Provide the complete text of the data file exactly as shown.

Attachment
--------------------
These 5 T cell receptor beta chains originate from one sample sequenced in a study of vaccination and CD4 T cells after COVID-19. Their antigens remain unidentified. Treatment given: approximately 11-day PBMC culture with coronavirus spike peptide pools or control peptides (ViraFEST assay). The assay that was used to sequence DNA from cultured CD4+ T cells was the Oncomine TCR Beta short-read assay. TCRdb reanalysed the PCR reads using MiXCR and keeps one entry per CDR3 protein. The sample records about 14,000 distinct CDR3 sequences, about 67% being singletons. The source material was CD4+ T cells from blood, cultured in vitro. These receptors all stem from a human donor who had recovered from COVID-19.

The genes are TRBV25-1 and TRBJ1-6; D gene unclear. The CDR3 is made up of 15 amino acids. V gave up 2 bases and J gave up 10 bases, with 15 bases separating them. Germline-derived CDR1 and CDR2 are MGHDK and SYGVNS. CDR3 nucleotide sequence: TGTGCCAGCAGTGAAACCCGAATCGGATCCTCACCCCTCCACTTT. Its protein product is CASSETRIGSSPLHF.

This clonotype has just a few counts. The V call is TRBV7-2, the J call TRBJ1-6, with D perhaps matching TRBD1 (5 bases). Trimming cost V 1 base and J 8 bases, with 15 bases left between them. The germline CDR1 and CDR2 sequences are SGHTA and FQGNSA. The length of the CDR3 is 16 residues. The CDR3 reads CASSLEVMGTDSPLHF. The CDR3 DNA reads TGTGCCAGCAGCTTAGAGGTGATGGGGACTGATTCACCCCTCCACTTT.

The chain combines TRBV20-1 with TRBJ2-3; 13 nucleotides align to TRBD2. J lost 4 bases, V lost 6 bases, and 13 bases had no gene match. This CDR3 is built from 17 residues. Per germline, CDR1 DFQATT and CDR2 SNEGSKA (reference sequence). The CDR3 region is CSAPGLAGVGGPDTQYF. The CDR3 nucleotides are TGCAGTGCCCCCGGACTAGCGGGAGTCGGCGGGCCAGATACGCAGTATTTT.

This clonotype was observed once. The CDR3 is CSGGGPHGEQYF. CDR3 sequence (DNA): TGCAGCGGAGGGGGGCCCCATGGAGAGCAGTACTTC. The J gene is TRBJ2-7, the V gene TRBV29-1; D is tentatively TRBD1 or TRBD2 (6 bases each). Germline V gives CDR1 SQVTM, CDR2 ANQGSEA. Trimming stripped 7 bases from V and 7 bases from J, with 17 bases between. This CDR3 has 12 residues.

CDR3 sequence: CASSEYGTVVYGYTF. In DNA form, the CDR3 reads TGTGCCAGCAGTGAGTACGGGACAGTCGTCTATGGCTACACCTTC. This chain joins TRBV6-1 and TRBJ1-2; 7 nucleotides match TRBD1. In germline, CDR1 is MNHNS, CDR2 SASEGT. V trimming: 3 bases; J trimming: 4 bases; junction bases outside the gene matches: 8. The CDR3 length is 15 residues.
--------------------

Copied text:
These 5 T cell receptor beta chains originate from one sample sequenced in a study of vaccination and CD4 T cells after COVID-19. Their antigens remain unidentified. Treatment given: approximately 11-day PBMC culture with coronavirus spike peptide pools or control peptides (ViraFEST assay). The assay that was used to sequence DNA from cultured CD4+ T cells was the Oncomine TCR Beta short-read assay. TCRdb reanalysed the PCR reads using MiXCR and keeps one entry per CDR3 protein. The sample records about 14,000 distinct CDR3 sequences, about 67% being singletons. The source material was CD4+ T cells from blood, cultured in vitro. These receptors all stem from a human donor who had recovered from COVID-19.

The genes are TRBV25-1 and TRBJ1-6; D gene unclear. The CDR3 is made up of 15 amino acids. V gave up 2 bases and J gave up 10 bases, with 15 bases separating them. Germline-derived CDR1 and CDR2 are MGHDK and SYGVNS. CDR3 nucleotide sequence: TGTGCCAGCAGTGAAACCCGAATCGGATCCTCACCCCTCCACTTT. Its protein product is CASSETRIGSSPLHF.

This clonotype has just a few counts. The V call is TRBV7-2, the J call TRBJ1-6, with D perhaps matching TRBD1 (5 bases). Trimming cost V 1 base and J 8 bases, with 15 bases left between them. The germline CDR1 and CDR2 sequences are SGHTA and FQGNSA. The length of the CDR3 is 16 residues. The CDR3 reads CASSLEVMGTDSPLHF. The CDR3 DNA reads TGTGCCAGCAGCTTAGAGGTGATGGGGACTGATTCACCCCTCCACTTT.

The chain combines TRBV20-1 with TRBJ2-3; 13 nucleotides align to TRBD2. J lost 4 bases, V lost 6 bases, and 13 bases had no gene match. This CDR3 is built from 17 residues. Per germline, CDR1 DFQATT and CDR2 SNEGSKA (reference sequence). The CDR3 region is CSAPGLAGVGGPDTQYF. The CDR3 nucleotides are TGCAGTGCCCCCGGACTAGCGGGAGTCGGCGGGCCAGATACGCAGTATTTT.

This clonotype was observed once. The CDR3 is CSGGGPHGEQYF. CDR3 sequence (DNA): TGCAGCGGAGGGGGGCCCCATGGAGAGCAGTACTTC. The J gene is TRBJ2-7, the V gene TRBV29-1; D is tentatively TRBD1 or TRBD2 (6 bases each). Germline V gives CDR1 SQVTM, CDR2 ANQGSEA. Trimming stripped 7 bases from V and 7 bases from J, with 17 bases between. This CDR3 has 12 residues.

CDR3 sequence: CASSEYGTVVYGYTF. In DNA form, the CDR3 reads TGTGCCAGCAGTGAGTACGGGACAGTCGTCTATGGCTACACCTTC. This chain joins TRBV6-1 and TRBJ1-2; 7 nucleotides match TRBD1. In germline, CDR1 is MNHNS, CDR2 SASEGT. V trimming: 3 bases; J trimming: 4 bases; junction bases outside the gene matches: 8. The CDR3 length is 15 residues.